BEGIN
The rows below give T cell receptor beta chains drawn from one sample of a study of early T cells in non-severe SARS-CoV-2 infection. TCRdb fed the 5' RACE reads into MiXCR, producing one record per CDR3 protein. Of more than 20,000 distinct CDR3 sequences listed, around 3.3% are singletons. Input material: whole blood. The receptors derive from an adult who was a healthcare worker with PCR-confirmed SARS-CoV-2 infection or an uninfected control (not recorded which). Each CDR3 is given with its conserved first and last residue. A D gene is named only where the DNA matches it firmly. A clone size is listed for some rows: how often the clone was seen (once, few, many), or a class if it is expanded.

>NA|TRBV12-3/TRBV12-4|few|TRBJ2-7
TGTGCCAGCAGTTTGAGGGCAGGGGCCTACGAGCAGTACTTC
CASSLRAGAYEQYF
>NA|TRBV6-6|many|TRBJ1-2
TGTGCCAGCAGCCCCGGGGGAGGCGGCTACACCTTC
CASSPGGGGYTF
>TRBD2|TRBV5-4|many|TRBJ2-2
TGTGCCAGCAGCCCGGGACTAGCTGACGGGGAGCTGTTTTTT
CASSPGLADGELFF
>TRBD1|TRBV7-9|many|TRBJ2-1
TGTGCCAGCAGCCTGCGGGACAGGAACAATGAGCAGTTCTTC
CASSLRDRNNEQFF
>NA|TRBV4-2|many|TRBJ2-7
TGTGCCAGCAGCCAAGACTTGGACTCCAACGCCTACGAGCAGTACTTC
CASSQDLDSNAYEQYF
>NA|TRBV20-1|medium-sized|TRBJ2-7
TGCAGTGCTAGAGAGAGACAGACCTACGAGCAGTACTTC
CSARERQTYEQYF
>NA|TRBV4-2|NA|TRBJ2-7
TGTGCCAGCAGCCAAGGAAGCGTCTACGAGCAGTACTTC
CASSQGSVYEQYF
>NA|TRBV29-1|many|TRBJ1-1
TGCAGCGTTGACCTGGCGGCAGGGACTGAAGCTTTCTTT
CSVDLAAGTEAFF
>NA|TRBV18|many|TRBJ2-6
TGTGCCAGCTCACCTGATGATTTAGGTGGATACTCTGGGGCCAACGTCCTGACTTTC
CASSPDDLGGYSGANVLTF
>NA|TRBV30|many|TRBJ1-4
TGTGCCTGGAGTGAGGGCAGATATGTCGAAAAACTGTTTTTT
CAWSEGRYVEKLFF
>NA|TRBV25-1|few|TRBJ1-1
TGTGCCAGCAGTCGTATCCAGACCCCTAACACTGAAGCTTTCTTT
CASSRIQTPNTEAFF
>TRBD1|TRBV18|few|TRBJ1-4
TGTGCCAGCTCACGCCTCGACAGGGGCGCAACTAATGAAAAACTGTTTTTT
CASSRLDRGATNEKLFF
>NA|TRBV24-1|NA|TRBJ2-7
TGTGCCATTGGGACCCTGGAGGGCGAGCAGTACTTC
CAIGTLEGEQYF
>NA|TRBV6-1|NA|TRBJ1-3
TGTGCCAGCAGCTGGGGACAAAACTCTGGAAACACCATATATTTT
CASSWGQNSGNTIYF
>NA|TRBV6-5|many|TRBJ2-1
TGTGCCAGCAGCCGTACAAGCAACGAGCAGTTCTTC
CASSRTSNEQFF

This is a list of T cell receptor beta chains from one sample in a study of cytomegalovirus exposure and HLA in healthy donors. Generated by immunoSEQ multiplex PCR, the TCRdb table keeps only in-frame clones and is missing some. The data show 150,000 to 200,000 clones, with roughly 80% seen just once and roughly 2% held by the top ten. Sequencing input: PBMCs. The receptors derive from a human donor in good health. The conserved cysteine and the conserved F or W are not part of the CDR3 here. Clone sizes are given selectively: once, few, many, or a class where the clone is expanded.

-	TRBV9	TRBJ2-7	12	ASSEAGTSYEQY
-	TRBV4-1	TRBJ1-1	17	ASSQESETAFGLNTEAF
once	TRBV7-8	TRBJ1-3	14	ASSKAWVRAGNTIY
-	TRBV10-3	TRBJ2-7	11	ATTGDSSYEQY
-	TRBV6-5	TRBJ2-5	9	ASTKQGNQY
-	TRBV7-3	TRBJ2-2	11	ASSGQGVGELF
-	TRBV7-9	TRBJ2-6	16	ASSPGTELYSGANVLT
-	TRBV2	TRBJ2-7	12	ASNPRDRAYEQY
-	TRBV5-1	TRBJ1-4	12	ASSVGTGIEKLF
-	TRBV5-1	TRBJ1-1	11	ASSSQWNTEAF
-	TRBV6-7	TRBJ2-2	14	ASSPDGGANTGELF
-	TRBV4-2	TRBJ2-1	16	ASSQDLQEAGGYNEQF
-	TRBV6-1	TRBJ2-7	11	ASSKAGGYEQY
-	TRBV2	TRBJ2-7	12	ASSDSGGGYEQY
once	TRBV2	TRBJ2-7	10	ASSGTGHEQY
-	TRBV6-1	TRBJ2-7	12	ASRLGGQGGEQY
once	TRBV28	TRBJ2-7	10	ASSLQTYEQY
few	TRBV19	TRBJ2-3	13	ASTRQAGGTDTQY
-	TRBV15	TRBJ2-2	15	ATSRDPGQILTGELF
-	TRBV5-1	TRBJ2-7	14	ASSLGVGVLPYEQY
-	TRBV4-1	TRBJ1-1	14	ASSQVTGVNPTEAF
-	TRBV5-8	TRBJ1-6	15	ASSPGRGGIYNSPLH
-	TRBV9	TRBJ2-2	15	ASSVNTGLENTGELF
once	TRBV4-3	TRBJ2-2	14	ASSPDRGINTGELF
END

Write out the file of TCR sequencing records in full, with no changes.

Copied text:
The rows below give T cell receptor beta chains drawn from one sample of a study of early T cells in non-severe SARS-CoV-2 infection. TCRdb fed the 5' RACE reads into MiXCR, producing one record per CDR3 protein. Of more than 20,000 distinct CDR3 sequences listed, around 3.3% are singletons. Input material: whole blood. The receptors derive from an adult who was a healthcare worker with PCR-confirmed SARS-CoV-2 infection or an uninfected control (not recorded which). Each CDR3 is given with its conserved first and last residue. A D gene is named only where the DNA matches it firmly. A clone size is listed for some rows: how often the clone was seen (once, few, many), or a class if it is expanded.

>NA|TRBV12-3/TRBV12-4|few|TRBJ2-7
TGTGCCAGCAGTTTGAGGGCAGGGGCCTACGAGCAGTACTTC
CASSLRAGAYEQYF
>NA|TRBV6-6|many|TRBJ1-2
TGTGCCAGCAGCCCCGGGGGAGGCGGCTACACCTTC
CASSPGGGGYTF
>TRBD2|TRBV5-4|many|TRBJ2-2
TGTGCCAGCAGCCCGGGACTAGCTGACGGGGAGCTGTTTTTT
CASSPGLADGELFF
>TRBD1|TRBV7-9|many|TRBJ2-1
TGTGCCAGCAGCCTGCGGGACAGGAACAATGAGCAGTTCTTC
CASSLRDRNNEQFF
>NA|TRBV4-2|many|TRBJ2-7
TGTGCCAGCAGCCAAGACTTGGACTCCAACGCCTACGAGCAGTACTTC
CASSQDLDSNAYEQYF
>NA|TRBV20-1|medium-sized|TRBJ2-7
TGCAGTGCTAGAGAGAGACAGACCTACGAGCAGTACTTC
CSARERQTYEQYF
>NA|TRBV4-2|NA|TRBJ2-7
TGTGCCAGCAGCCAAGGAAGCGTCTACGAGCAGTACTTC
CASSQGSVYEQYF
>NA|TRBV29-1|many|TRBJ1-1
TGCAGCGTTGACCTGGCGGCAGGGACTGAAGCTTTCTTT
CSVDLAAGTEAFF
>NA|TRBV18|many|TRBJ2-6
TGTGCCAGCTCACCTGATGATTTAGGTGGATACTCTGGGGCCAACGTCCTGACTTTC
CASSPDDLGGYSGANVLTF
>NA|TRBV30|many|TRBJ1-4
TGTGCCTGGAGTGAGGGCAGATATGTCGAAAAACTGTTTTTT
CAWSEGRYVEKLFF
>NA|TRBV25-1|few|TRBJ1-1
TGTGCCAGCAGTCGTATCCAGACCCCTAACACTGAAGCTTTCTTT
CASSRIQTPNTEAFF
>TRBD1|TRBV18|few|TRBJ1-4
TGTGCCAGCTCACGCCTCGACAGGGGCGCAACTAATGAAAAACTGTTTTTT
CASSRLDRGATNEKLFF
>NA|TRBV24-1|NA|TRBJ2-7
TGTGCCATTGGGACCCTGGAGGGCGAGCAGTACTTC
CAIGTLEGEQYF
>NA|TRBV6-1|NA|TRBJ1-3
TGTGCCAGCAGCTGGGGACAAAACTCTGGAAACACCATATATTTT
CASSWGQNSGNTIYF
>NA|TRBV6-5|many|TRBJ2-1
TGTGCCAGCAGCCGTACAAGCAACGAGCAGTTCTTC
CASSRTSNEQFF

This is a list of T cell receptor beta chains from one sample in a study of cytomegalovirus exposure and HLA in healthy donors. Generated by immunoSEQ multiplex PCR, the TCRdb table keeps only in-frame clones and is missing some. The data show 150,000 to 200,000 clones, with roughly 80% seen just once and roughly 2% held by the top ten. Sequencing input: PBMCs. The receptors derive from a human donor in good health. The conserved cysteine and the conserved F or W are not part of the CDR3 here. Clone sizes are given selectively: once, few, many, or a class where the clone is expanded.

-	TRBV9	TRBJ2-7	12	ASSEAGTSYEQY
-	TRBV4-1	TRBJ1-1	17	ASSQESETAFGLNTEAF
once	TRBV7-8	TRBJ1-3	14	ASSKAWVRAGNTIY
-	TRBV10-3	TRBJ2-7	11	ATTGDSSYEQY
-	TRBV6-5	TRBJ2-5	9	ASTKQGNQY
-	TRBV7-3	TRBJ2-2	11	ASSGQGVGELF
-	TRBV7-9	TRBJ2-6	16	ASSPGTELYSGANVLT
-	TRBV2	TRBJ2-7	12	ASNPRDRAYEQY
-	TRBV5-1	TRBJ1-4	12	ASSVGTGIEKLF
-	TRBV5-1	TRBJ1-1	11	ASSSQWNTEAF
-	TRBV6-7	TRBJ2-2	14	ASSPDGGANTGELF
-	TRBV4-2	TRBJ2-1	16	ASSQDLQEAGGYNEQF
-	TRBV6-1	TRBJ2-7	11	ASSKAGGYEQY
-	TRBV2	TRBJ2-7	12	ASSDSGGGYEQY
once	TRBV2	TRBJ2-7	10	ASSGTGHEQY
-	TRBV6-1	TRBJ2-7	12	ASRLGGQGGEQY
once	TRBV28	TRBJ2-7	10	ASSLQTYEQY
few	TRBV19	TRBJ2-3	13	ASTRQAGGTDTQY
-	TRBV15	TRBJ2-2	15	ATSRDPGQILTGELF
-	TRBV5-1	TRBJ2-7	14	ASSLGVGVLPYEQY
-	TRBV4-1	TRBJ1-1	14	ASSQVTGVNPTEAF
-	TRBV5-8	TRBJ1-6	15	ASSPGRGGIYNSPLH
-	TRBV9	TRBJ2-2	15	ASSVNTGLENTGELF
once	TRBV4-3	TRBJ2-2	14	ASSPDRGINTGELF